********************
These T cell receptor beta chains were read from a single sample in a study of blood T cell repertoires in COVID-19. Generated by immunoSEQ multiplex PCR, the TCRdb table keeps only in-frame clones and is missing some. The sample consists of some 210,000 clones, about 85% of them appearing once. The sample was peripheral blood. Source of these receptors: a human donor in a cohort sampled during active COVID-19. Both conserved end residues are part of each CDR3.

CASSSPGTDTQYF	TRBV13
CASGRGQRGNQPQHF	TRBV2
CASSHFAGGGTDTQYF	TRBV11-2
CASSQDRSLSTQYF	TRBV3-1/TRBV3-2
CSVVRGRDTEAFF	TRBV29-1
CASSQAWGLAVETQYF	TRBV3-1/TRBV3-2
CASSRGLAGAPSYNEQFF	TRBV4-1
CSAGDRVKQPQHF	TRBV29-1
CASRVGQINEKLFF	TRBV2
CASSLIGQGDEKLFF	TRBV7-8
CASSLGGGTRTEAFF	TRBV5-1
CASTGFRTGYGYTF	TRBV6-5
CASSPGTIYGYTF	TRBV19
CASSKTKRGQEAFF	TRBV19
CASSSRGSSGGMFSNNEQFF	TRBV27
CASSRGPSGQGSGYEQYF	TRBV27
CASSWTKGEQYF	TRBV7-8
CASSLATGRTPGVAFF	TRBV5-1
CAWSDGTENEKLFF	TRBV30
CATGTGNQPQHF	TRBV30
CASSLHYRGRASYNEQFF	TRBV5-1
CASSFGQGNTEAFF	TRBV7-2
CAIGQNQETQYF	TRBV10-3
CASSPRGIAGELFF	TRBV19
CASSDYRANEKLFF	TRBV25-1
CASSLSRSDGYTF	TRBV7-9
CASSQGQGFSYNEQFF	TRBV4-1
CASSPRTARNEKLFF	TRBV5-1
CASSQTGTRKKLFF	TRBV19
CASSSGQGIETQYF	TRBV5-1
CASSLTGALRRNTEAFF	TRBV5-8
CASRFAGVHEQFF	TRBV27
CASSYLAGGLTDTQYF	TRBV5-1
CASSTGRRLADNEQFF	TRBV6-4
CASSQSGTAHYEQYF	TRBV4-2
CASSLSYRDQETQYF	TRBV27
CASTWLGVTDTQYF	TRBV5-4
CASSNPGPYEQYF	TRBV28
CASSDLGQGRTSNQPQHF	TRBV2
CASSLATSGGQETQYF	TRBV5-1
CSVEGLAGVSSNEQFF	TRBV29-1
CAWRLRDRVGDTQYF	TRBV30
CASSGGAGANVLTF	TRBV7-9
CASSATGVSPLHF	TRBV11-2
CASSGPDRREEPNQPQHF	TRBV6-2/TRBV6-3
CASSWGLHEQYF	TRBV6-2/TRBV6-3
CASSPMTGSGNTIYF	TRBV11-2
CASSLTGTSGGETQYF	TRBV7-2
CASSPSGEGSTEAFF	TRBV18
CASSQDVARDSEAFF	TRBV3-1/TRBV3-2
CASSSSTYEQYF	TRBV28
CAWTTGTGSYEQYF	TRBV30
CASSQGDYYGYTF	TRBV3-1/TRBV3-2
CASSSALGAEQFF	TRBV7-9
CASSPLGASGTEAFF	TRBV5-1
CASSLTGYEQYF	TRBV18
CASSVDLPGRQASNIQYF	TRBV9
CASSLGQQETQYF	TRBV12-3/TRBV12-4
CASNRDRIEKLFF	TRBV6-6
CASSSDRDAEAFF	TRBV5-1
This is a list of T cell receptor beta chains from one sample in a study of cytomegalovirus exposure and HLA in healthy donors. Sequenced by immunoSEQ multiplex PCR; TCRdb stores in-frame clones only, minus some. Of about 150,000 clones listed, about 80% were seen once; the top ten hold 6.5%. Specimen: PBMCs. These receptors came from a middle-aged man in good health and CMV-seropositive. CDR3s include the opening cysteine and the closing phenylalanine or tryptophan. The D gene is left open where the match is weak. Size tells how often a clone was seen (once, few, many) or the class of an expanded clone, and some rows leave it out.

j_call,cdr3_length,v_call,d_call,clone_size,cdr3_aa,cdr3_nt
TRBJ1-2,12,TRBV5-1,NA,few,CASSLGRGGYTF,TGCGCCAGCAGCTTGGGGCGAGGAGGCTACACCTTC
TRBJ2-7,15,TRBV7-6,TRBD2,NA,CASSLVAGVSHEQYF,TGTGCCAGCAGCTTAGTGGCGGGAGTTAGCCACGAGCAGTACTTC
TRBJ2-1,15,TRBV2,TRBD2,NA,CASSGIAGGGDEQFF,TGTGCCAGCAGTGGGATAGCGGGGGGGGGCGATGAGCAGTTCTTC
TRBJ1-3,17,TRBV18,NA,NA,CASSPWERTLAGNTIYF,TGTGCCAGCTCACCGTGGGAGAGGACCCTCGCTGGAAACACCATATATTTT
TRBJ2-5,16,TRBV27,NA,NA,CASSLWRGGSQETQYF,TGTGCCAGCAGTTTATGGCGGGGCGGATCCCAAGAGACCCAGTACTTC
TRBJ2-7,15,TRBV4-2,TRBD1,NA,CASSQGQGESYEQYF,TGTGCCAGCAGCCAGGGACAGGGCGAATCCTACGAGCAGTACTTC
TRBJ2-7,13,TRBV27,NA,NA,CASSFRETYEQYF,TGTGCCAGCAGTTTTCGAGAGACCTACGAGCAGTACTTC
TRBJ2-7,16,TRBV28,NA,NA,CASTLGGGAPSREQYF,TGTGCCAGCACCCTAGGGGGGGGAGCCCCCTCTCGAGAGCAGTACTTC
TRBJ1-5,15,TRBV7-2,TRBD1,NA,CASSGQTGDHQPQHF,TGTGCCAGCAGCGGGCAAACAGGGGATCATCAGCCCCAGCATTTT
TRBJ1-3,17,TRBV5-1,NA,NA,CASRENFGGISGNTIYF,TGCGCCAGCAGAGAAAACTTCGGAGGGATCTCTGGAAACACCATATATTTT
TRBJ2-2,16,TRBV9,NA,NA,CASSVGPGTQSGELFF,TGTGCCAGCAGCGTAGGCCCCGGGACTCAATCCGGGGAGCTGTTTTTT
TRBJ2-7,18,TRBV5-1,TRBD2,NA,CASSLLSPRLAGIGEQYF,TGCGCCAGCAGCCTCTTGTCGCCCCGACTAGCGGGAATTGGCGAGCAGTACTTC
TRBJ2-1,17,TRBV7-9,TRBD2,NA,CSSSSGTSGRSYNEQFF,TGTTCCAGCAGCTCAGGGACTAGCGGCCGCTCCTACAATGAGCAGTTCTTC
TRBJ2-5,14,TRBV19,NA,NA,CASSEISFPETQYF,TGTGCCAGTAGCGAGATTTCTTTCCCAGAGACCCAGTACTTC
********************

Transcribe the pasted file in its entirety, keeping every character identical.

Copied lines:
These T cell receptor beta chains were read from a single sample in a study of blood T cell repertoires in COVID-19. Generated by immunoSEQ multiplex PCR, the TCRdb table keeps only in-frame clones and is missing some. The sample consists of some 210,000 clones, about 85% of them appearing once. The sample was peripheral blood. Source of these receptors: a human donor in a cohort sampled during active COVID-19. Both conserved end residues are part of each CDR3.

CASSSPGTDTQYF	TRBV13
CASGRGQRGNQPQHF	TRBV2
CASSHFAGGGTDTQYF	TRBV11-2
CASSQDRSLSTQYF	TRBV3-1/TRBV3-2
CSVVRGRDTEAFF	TRBV29-1
CASSQAWGLAVETQYF	TRBV3-1/TRBV3-2
CASSRGLAGAPSYNEQFF	TRBV4-1
CSAGDRVKQPQHF	TRBV29-1
CASRVGQINEKLFF	TRBV2
CASSLIGQGDEKLFF	TRBV7-8
CASSLGGGTRTEAFF	TRBV5-1
CASTGFRTGYGYTF	TRBV6-5
CASSPGTIYGYTF	TRBV19
CASSKTKRGQEAFF	TRBV19
CASSSRGSSGGMFSNNEQFF	TRBV27
CASSRGPSGQGSGYEQYF	TRBV27
CASSWTKGEQYF	TRBV7-8
CASSLATGRTPGVAFF	TRBV5-1
CAWSDGTENEKLFF	TRBV30
CATGTGNQPQHF	TRBV30
CASSLHYRGRASYNEQFF	TRBV5-1
CASSFGQGNTEAFF	TRBV7-2
CAIGQNQETQYF	TRBV10-3
CASSPRGIAGELFF	TRBV19
CASSDYRANEKLFF	TRBV25-1
CASSLSRSDGYTF	TRBV7-9
CASSQGQGFSYNEQFF	TRBV4-1
CASSPRTARNEKLFF	TRBV5-1
CASSQTGTRKKLFF	TRBV19
CASSSGQGIETQYF	TRBV5-1
CASSLTGALRRNTEAFF	TRBV5-8
CASRFAGVHEQFF	TRBV27
CASSYLAGGLTDTQYF	TRBV5-1
CASSTGRRLADNEQFF	TRBV6-4
CASSQSGTAHYEQYF	TRBV4-2
CASSLSYRDQETQYF	TRBV27
CASTWLGVTDTQYF	TRBV5-4
CASSNPGPYEQYF	TRBV28
CASSDLGQGRTSNQPQHF	TRBV2
CASSLATSGGQETQYF	TRBV5-1
CSVEGLAGVSSNEQFF	TRBV29-1
CAWRLRDRVGDTQYF	TRBV30
CASSGGAGANVLTF	TRBV7-9
CASSATGVSPLHF	TRBV11-2
CASSGPDRREEPNQPQHF	TRBV6-2/TRBV6-3
CASSWGLHEQYF	TRBV6-2/TRBV6-3
CASSPMTGSGNTIYF	TRBV11-2
CASSLTGTSGGETQYF	TRBV7-2
CASSPSGEGSTEAFF	TRBV18
CASSQDVARDSEAFF	TRBV3-1/TRBV3-2
CASSSSTYEQYF	TRBV28
CAWTTGTGSYEQYF	TRBV30
CASSQGDYYGYTF	TRBV3-1/TRBV3-2
CASSSALGAEQFF	TRBV7-9
CASSPLGASGTEAFF	TRBV5-1
CASSLTGYEQYF	TRBV18
CASSVDLPGRQASNIQYF	TRBV9
CASSLGQQETQYF	TRBV12-3/TRBV12-4
CASNRDRIEKLFF	TRBV6-6
CASSSDRDAEAFF	TRBV5-1
This is a list of T cell receptor beta chains from one sample in a study of cytomegalovirus exposure and HLA in healthy donors. Sequenced by immunoSEQ multiplex PCR; TCRdb stores in-frame clones only, minus some. Of about 150,000 clones listed, about 80% were seen once; the top ten hold 6.5%. Specimen: PBMCs. These receptors came from a middle-aged man in good health and CMV-seropositive. CDR3s include the opening cysteine and the closing phenylalanine or tryptophan. The D gene is left open where the match is weak. Size tells how often a clone was seen (once, few, many) or the class of an expanded clone, and some rows leave it out.

j_call,cdr3_length,v_call,d_call,clone_size,cdr3_aa,cdr3_nt
TRBJ1-2,12,TRBV5-1,NA,few,CASSLGRGGYTF,TGCGCCAGCAGCTTGGGGCGAGGAGGCTACACCTTC
TRBJ2-7,15,TRBV7-6,TRBD2,NA,CASSLVAGVSHEQYF,TGTGCCAGCAGCTTAGTGGCGGGAGTTAGCCACGAGCAGTACTTC
TRBJ2-1,15,TRBV2,TRBD2,NA,CASSGIAGGGDEQFF,TGTGCCAGCAGTGGGATAGCGGGGGGGGGCGATGAGCAGTTCTTC
TRBJ1-3,17,TRBV18,NA,NA,CASSPWERTLAGNTIYF,TGTGCCAGCTCACCGTGGGAGAGGACCCTCGCTGGAAACACCATATATTTT
TRBJ2-5,16,TRBV27,NA,NA,CASSLWRGGSQETQYF,TGTGCCAGCAGTTTATGGCGGGGCGGATCCCAAGAGACCCAGTACTTC
TRBJ2-7,15,TRBV4-2,TRBD1,NA,CASSQGQGESYEQYF,TGTGCCAGCAGCCAGGGACAGGGCGAATCCTACGAGCAGTACTTC
TRBJ2-7,13,TRBV27,NA,NA,CASSFRETYEQYF,TGTGCCAGCAGTTTTCGAGAGACCTACGAGCAGTACTTC
TRBJ2-7,16,TRBV28,NA,NA,CASTLGGGAPSREQYF,TGTGCCAGCACCCTAGGGGGGGGAGCCCCCTCTCGAGAGCAGTACTTC
TRBJ1-5,15,TRBV7-2,TRBD1,NA,CASSGQTGDHQPQHF,TGTGCCAGCAGCGGGCAAACAGGGGATCATCAGCCCCAGCATTTT
TRBJ1-3,17,TRBV5-1,NA,NA,CASRENFGGISGNTIYF,TGCGCCAGCAGAGAAAACTTCGGAGGGATCTCTGGAAACACCATATATTTT
TRBJ2-2,16,TRBV9,NA,NA,CASSVGPGTQSGELFF,TGTGCCAGCAGCGTAGGCCCCGGGACTCAATCCGGGGAGCTGTTTTTT
TRBJ2-7,18,TRBV5-1,TRBD2,NA,CASSLLSPRLAGIGEQYF,TGCGCCAGCAGCCTCTTGTCGCCCCGACTAGCGGGAATTGGCGAGCAGTACTTC
TRBJ2-1,17,TRBV7-9,TRBD2,NA,CSSSSGTSGRSYNEQFF,TGTTCCAGCAGCTCAGGGACTAGCGGCCGCTCCTACAATGAGCAGTTCTTC
TRBJ2-5,14,TRBV19,NA,NA,CASSEISFPETQYF,TGTGCCAGTAGCGAGATTTCTTTCCCAGAGACCCAGTACTTC